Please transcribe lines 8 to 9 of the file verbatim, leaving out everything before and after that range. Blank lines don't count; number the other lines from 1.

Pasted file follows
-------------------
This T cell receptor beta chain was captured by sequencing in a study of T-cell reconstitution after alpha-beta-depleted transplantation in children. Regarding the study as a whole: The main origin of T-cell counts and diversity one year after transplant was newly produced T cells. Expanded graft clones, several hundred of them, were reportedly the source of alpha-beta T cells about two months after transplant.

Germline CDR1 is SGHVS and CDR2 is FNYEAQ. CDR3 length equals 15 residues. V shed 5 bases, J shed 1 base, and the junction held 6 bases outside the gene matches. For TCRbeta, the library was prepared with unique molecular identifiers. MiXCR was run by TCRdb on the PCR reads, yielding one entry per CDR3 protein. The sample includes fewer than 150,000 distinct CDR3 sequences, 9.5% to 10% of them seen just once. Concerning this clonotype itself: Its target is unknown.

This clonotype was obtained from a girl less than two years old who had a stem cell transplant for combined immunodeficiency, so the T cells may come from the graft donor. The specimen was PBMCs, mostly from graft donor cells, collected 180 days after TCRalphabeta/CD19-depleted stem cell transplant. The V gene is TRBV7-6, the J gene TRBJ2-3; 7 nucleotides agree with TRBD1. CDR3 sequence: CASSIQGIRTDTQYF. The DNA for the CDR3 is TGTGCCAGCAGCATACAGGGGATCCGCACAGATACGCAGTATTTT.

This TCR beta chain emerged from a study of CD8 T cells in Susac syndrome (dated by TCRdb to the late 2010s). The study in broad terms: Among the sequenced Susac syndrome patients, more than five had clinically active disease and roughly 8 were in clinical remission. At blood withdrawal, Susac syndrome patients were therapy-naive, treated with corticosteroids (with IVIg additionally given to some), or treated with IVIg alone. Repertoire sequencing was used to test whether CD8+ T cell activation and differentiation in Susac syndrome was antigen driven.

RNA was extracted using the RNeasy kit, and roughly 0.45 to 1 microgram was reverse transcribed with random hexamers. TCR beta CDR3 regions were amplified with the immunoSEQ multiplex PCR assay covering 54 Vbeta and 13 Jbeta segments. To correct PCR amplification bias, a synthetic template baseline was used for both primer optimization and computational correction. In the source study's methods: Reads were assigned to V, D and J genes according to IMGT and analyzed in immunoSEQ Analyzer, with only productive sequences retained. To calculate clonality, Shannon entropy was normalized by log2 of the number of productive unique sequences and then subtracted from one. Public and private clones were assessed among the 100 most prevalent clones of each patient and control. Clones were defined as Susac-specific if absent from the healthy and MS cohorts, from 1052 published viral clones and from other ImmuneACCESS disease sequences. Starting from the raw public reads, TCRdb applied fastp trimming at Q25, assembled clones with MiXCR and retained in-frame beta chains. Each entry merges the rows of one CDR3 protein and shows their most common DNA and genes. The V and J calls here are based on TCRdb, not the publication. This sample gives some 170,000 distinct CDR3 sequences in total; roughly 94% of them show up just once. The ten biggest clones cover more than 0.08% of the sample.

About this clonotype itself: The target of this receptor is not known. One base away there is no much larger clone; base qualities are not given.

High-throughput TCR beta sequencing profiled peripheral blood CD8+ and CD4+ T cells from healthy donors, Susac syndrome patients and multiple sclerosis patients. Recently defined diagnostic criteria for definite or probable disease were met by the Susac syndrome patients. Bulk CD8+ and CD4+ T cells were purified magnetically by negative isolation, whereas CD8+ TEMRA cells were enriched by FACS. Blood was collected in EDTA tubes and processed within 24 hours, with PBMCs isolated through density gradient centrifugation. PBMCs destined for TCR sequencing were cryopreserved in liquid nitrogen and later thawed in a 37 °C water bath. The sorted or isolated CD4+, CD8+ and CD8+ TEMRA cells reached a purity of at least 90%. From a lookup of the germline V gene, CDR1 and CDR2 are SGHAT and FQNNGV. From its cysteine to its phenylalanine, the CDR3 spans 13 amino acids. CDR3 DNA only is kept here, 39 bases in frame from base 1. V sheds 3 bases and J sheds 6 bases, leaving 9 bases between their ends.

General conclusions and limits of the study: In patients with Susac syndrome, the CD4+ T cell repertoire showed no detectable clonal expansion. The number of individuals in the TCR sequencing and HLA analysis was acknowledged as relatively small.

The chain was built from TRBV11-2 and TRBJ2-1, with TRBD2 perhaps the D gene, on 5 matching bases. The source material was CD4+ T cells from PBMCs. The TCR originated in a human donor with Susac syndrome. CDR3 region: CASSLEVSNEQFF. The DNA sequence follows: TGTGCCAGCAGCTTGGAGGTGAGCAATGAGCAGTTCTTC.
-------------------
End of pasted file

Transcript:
General conclusions and limits of the study: In patients with Susac syndrome, the CD4+ T cell repertoire showed no detectable clonal expansion. The number of individuals in the TCR sequencing and HLA analysis was acknowledged as relatively small.

The chain was built from TRBV11-2 and TRBJ2-1, with TRBD2 perhaps the D gene, on 5 matching bases. The source material was CD4+ T cells from PBMCs. The TCR originated in a human donor with Susac syndrome. CDR3 region: CASSLEVSNEQFF. The DNA sequence follows: TGTGCCAGCAGCTTGGAGGTGAGCAATGAGCAGTTCTTC.